Monday, May 21, 2012
One Hundred Barbies
Now and then I like to buy myself things that I never had as a child because my mom didn’t think they were for little girls. It wasn’t that I wasn’t *allowed* to have them, it’s just that her eyes went directly to the pretty pink things and it never occurred to her that I’d be interested in anything the next aisle over. And honestly I liked bright colors, and boys’ toys were often navy blue and forest green, so it wasn’t hard for me to start imitating my mom and going right for the girly stuff.
But when I grew up and realized the “boy aisle” was full of Legos and Ninja Turtles? Oh man, I was pissed. It wasn’t that I didn’t like dolls, because I did. But I swear we once counted my Barbies and “fashion dolls” and I had literally a hundred of them. What kid anywhere on Earth needs 100 Barbies? My mom always claimed we couldn’t afford Legos, and she was right that the damn things aren’t cheap, but neither are Barbies! Where the hell did I even get 100 Barbies? Let’s see… every birthday and Christmas from age 2 to 12, so that’s ten years times about 5 relatives giving me a Barbie each time makes 50, plus countless trips to the dollar store where I begged for a $2 “fashion doll” which my mom was happy to buy because she loved Barbies so damn much herself.
And there’s nothing wrong with Barbies or enjoying them. I’m fully opposed to the kind of “feminism” that tells girls not to like feminine things. But yesterday at Target I decided, you know what, I have a twin bed and I want some motherfucking kid sheets. I always kind of gravitated toward the gender-neutral even as a kid, so I went in looking for stuff like Super Mario and Spongebob. Instead I ended up in an aisle split - just like the toy aisle! - between pink flowery things and “boy stuff”. The girl sheets were your standard pretty patterns like colorful stripes and stars and stuff. Again, there is nothing wrong with any of those things if you like them. The problem is what was being sequestered in the blue side of the aisle: stars and planets, dinosaurs, cars and trucks. In other words, SCIENCE AND ENGINEERING. ARE FOR BOYS. They’re kept in a separate section so that thousands of moms, like mine, will instinctively skip them over while shopping for little girls.
Holy shit, we are sending kids this message on bed sheets. Our children are literally being swaddled in sexism from the time they’re old enough to notice their sheets have stuff on them. And then we wonder why girls are falling behind in math and science later in life. You guys, I loved dinosaurs and space just as much as any kid with a penis, and it wasn’t because I’m trans. It was because science is awesome. But I did not spend my childhood being told that science is awesome, except by Miss Frizzle and Mr. Wizard. I spent my childhood learning from the adults around me that I was supposed to be sweet and not ask too many questions, and that I was going to grow up to be a mommy and maybe, if I was really an overachieving genius, a secretary.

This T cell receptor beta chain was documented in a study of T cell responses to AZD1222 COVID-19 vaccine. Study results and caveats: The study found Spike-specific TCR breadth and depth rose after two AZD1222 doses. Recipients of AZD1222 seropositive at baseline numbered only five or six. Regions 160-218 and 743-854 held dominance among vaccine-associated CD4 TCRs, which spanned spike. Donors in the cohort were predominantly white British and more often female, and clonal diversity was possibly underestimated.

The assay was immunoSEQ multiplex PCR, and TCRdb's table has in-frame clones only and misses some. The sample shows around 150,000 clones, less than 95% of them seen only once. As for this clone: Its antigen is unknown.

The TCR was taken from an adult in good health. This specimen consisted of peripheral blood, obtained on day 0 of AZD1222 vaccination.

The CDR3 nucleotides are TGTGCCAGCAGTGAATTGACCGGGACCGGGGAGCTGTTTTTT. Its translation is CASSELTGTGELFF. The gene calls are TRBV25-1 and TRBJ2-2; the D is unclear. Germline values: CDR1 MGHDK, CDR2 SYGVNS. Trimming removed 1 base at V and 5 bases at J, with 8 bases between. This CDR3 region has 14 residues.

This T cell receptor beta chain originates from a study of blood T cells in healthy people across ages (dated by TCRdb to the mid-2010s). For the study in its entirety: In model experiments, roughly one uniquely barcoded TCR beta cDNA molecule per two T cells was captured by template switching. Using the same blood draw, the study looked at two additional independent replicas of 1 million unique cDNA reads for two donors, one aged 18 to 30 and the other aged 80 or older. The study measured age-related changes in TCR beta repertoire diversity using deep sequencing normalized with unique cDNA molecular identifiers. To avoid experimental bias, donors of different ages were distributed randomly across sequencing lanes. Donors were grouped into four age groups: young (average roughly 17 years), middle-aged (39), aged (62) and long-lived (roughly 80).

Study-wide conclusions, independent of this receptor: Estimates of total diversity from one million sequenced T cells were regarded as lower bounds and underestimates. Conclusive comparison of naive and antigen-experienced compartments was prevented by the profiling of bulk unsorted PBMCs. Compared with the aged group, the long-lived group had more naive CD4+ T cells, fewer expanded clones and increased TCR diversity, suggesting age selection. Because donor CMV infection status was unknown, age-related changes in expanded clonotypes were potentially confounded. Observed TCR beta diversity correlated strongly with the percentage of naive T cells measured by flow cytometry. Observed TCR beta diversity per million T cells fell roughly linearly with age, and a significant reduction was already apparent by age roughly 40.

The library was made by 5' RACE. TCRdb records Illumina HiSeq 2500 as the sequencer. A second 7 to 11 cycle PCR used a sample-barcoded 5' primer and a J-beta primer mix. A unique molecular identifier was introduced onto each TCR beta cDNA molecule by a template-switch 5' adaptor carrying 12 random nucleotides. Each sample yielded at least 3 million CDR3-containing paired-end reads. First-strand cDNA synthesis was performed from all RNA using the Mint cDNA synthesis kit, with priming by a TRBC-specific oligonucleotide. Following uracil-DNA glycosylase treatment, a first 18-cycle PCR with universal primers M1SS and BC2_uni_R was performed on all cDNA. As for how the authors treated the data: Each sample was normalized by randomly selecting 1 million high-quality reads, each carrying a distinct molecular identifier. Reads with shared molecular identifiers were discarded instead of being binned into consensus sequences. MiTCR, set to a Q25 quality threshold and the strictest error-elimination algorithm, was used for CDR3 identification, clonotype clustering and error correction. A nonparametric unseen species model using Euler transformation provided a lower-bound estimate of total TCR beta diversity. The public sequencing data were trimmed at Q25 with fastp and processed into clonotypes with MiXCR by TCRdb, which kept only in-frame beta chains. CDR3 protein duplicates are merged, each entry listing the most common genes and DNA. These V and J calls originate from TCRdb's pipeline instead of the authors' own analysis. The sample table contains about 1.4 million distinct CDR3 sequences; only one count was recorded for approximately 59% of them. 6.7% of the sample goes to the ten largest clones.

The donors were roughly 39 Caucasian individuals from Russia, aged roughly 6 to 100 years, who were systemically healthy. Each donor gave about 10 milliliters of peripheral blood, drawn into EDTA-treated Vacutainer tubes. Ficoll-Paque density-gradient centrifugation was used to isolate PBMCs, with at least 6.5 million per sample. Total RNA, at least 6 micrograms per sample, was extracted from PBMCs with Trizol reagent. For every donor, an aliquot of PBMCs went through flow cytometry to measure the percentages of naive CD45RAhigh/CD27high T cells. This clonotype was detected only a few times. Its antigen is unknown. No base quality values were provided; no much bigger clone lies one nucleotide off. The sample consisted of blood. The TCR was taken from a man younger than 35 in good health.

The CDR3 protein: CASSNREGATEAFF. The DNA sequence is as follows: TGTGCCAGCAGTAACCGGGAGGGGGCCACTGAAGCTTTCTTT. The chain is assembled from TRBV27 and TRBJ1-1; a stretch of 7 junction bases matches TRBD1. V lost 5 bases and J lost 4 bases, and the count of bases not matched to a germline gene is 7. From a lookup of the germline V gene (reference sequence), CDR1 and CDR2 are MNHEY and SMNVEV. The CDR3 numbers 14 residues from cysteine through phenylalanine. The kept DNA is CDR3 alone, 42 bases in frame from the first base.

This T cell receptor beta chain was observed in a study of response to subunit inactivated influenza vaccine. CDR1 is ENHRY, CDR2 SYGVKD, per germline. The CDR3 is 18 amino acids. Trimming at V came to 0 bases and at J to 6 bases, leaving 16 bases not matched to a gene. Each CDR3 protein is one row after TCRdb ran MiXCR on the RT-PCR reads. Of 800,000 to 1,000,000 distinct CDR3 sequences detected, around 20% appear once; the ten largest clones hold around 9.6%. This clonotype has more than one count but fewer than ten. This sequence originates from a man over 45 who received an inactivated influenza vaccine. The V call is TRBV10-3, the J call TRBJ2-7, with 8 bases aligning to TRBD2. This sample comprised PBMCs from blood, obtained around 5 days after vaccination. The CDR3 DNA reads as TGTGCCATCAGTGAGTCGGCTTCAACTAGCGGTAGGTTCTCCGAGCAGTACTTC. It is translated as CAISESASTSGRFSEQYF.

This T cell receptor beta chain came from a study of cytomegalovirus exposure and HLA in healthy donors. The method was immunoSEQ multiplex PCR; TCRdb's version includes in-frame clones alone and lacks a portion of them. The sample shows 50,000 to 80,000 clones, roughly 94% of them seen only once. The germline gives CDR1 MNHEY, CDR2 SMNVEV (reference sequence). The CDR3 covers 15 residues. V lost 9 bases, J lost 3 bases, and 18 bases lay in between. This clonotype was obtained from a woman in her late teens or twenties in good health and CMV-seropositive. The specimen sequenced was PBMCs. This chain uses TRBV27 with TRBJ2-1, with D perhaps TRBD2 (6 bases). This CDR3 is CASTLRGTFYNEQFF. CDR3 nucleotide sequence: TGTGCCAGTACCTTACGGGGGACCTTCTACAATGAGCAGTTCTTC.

So when I was five and fascinated by ape skeletons, seven and wanted to be an astronaut, thirteen and checking out books on neuropsychology? No one noticed. I'm not whining here about my gifts not being nurtured by expensive things like space camp and trips to far-away science museums. I'm saying my interest in science was entirely overlooked. For comparison, I was an early reader and my family jumped on this and piled me up with loads of books and spent tons of time reading to me and teaching me how to spell. I'm grateful for this attention, but just like I wonder how many of those 100 Barbies could've been Legos or dinosaurs instead, I also wonder if some of that reading time couldn't have been spent designing marble runs or making baking soda volcanoes.
The fact is, my family - which consisted mostly of women raised in the 1960s and earlier - didn't encourage me in science because they were afraid of it. No one had ever taught them any science beyond how to keep a cake from falling. Similarly, my Girl Scout leaders erred on the side of making construction paper placemats instead of models of the solar system. I was a little girl being raised by women who were told they couldn't do science either.
Speaking of the Girl Scouts, the GSUSA has set a goal of creating gender-balanced leadership - including in fields like science and math - in one generation. That's a lofty goal, and one I'm glad they're bold enough to go for. And I would argue that if we're going to do it, we're going to have to start by de-gendering things like Legos and dinosaur sheets. Which I bought. Not because I'm a boy now and boys buy dinosaur sheets, but because I'm an adult now and I realize science isn't a gender. And because dinosaurs are awesome.